Weather New York, NY +72°F


A Short Guide To Popular Investment Styles

December 4
11:51 AM 2018

A Short Guide To Popular Investment Styles

Investing is an important step in growing one's wealth, but it's not without its complexities. Many first-time investors find themselves confused and even overwhelmed by the many intricacies involved in investing, but, as with most complex systems, it just takes a little time to understand.

There is no one-size-fits all approach to investing (and if there is, you probably want no part of it), but instead a number of different styles, each with their own risks and rewards, their own pros and cons. Whether you are just getting started investing, or looking to brush up on your investment knowledge, it's a good idea to get professional help with your investments from a wealth manager, who can consider your personal situation and risk tolerance to develop a strategy.

Consider this article a starting point, therefore: a short guide to get you thinking about a few of the different styles of investment.


This style is focused on appreciation, on investing in fast growing companies expected to continue growing at above average rates. The idea is that growth investors can reinvest and the companies will continue to grow, though growth stocks often have high valuations.


Value investing emphasizes companies that undervalued yet strong. The idea here is to find a low price-earnings ratio - the ratio of the stock price to the company's per share earnings - in the hopes of yielding higher dividends.


This style of investing sees the investor actively participating in the market, carefully stock picking to seek larger returns. Active investing is flexible enough that an investor or portfolio manager can use a range of strategies, but because of the effort involved, actively managed funds tend to come with higher expenses.


Passive investing doesn't look to outperform the market, but rather mirror it in the form of broad market indexes. If the market is doing well, the investment is doing well; if the market isn't, the investment isn't. This is typically a good long-term strategy, and, since it requires little effort, is less expensive.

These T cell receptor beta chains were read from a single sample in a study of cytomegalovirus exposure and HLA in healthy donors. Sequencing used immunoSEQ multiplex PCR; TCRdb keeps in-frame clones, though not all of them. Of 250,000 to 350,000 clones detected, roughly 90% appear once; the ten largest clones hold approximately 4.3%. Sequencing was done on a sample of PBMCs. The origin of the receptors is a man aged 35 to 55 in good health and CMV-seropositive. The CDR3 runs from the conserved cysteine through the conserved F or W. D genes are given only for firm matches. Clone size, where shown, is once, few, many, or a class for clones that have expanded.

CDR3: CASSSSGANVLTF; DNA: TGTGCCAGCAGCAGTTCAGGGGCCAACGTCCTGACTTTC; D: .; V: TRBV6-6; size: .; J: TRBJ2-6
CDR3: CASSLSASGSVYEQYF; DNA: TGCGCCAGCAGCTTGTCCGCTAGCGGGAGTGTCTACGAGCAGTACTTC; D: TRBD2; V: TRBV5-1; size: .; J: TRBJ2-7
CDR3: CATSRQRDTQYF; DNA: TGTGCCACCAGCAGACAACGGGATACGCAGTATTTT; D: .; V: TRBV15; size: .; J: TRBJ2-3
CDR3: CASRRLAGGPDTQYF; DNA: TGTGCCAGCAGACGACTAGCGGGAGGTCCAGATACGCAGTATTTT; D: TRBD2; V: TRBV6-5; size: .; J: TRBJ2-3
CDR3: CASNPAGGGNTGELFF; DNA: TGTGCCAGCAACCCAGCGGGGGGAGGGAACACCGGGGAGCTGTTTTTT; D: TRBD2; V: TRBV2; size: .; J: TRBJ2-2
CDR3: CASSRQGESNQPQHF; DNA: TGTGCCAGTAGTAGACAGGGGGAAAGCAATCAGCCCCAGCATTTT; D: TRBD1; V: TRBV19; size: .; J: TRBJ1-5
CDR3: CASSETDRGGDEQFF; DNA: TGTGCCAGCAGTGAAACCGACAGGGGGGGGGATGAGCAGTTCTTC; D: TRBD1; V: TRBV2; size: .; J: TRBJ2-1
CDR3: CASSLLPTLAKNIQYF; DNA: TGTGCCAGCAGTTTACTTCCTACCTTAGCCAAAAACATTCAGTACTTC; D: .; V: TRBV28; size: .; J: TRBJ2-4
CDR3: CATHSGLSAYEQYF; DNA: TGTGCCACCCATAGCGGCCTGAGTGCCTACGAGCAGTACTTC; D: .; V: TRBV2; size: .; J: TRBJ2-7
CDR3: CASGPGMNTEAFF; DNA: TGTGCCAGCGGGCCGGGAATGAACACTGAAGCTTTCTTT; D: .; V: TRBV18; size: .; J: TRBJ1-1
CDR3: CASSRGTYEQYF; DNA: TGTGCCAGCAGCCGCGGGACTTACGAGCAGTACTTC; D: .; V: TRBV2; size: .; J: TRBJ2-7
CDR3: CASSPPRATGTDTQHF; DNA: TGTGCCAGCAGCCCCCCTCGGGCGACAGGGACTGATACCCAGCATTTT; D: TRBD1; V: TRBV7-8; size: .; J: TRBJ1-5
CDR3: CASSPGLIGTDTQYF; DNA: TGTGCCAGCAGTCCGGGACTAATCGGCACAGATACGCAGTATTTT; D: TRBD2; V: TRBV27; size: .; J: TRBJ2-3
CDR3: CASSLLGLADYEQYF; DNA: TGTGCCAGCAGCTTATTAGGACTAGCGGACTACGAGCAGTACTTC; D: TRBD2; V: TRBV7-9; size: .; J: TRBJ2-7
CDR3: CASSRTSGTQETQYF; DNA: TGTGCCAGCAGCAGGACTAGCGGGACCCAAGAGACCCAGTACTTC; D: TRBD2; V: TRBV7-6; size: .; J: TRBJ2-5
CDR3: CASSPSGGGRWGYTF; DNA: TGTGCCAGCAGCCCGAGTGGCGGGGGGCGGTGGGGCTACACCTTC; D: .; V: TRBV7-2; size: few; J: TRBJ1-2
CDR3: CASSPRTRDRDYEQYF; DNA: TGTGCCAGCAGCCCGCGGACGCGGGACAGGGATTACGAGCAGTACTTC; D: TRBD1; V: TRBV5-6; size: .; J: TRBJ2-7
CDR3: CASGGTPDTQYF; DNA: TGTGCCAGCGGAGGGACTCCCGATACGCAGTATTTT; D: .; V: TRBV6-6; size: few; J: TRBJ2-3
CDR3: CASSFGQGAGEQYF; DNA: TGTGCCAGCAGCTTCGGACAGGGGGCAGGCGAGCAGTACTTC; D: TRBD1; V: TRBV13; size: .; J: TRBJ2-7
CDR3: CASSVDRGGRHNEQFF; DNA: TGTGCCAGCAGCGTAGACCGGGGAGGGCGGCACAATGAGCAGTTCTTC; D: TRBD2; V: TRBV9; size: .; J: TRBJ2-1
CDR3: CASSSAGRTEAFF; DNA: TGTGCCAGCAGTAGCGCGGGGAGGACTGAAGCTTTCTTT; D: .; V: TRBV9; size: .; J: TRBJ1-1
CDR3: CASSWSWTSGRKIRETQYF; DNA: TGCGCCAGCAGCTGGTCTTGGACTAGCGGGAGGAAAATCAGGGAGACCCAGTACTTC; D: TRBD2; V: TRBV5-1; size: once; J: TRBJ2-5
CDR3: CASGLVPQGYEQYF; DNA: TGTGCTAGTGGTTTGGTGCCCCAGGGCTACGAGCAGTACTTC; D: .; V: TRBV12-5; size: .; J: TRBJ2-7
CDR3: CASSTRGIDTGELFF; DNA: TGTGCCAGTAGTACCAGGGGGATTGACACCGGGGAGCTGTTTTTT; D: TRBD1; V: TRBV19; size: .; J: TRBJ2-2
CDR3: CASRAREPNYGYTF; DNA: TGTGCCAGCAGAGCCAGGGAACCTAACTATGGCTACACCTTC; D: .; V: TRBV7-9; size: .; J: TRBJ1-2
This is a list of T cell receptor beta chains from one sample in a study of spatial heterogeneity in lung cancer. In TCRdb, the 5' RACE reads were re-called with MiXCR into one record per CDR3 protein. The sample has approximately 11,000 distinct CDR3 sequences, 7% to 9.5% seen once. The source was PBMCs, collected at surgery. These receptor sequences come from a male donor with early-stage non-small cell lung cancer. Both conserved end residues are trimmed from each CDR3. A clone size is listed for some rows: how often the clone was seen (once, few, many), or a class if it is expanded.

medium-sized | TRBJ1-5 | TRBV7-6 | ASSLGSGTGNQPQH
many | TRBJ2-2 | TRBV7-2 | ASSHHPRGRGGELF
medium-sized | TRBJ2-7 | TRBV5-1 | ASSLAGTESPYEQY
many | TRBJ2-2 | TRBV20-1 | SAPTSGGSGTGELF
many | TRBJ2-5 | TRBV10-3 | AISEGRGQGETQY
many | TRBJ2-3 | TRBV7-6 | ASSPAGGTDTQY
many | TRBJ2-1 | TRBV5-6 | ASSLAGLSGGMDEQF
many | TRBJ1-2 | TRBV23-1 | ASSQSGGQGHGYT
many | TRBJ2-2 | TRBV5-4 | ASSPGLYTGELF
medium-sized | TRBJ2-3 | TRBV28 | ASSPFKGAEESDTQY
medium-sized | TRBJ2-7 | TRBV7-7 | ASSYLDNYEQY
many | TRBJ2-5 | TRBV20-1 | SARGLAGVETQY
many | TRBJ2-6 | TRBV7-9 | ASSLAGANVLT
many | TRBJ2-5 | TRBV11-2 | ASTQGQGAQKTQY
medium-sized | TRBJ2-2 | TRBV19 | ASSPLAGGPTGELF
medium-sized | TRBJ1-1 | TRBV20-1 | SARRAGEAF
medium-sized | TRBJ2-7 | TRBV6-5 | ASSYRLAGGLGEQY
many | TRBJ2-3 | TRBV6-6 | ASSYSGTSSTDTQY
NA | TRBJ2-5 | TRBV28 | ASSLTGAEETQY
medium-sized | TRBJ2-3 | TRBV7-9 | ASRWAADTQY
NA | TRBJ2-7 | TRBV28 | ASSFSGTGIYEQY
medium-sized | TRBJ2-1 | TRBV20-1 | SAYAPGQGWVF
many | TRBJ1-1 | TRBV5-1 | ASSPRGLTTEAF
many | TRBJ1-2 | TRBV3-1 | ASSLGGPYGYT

Small Cap & Large Cap

Market capitalization - or "cap" for short - is a way of expressing the value of a company. That said, small cap investing involves prioritizing smaller market caps (usually small companies, but not always), and large cap investing involves targeting bigger market caps. Small cap companies are said to hold greater potential for growth, though they're riskier; large cap companies, meanwhile, may involve less risk, but investors can typically expect lower returns.

Ultimately, the style of investing that you choose depends on your time horizon, risk aversion and personal philosophies, among other things. Working with a quality wealth manager to find the right investment style for you is of crucial importance here. They can offer deeper insights and more nuanced information than you're likely to find in an internet article.

This is a much-discussed topic, with smart voices making cases for each of these styles, and understanding the differences - understanding the merits and drawbacks of each style - can help you make informed investment choices.

© 2019 VCPOST, All rights reserved. Do not reproduce without permission.


Join the Conversation

Subscribe to VCpost newsletter

Sign up for our Deals of the Day newsletter.
We will not spam you!

Real Time Analytics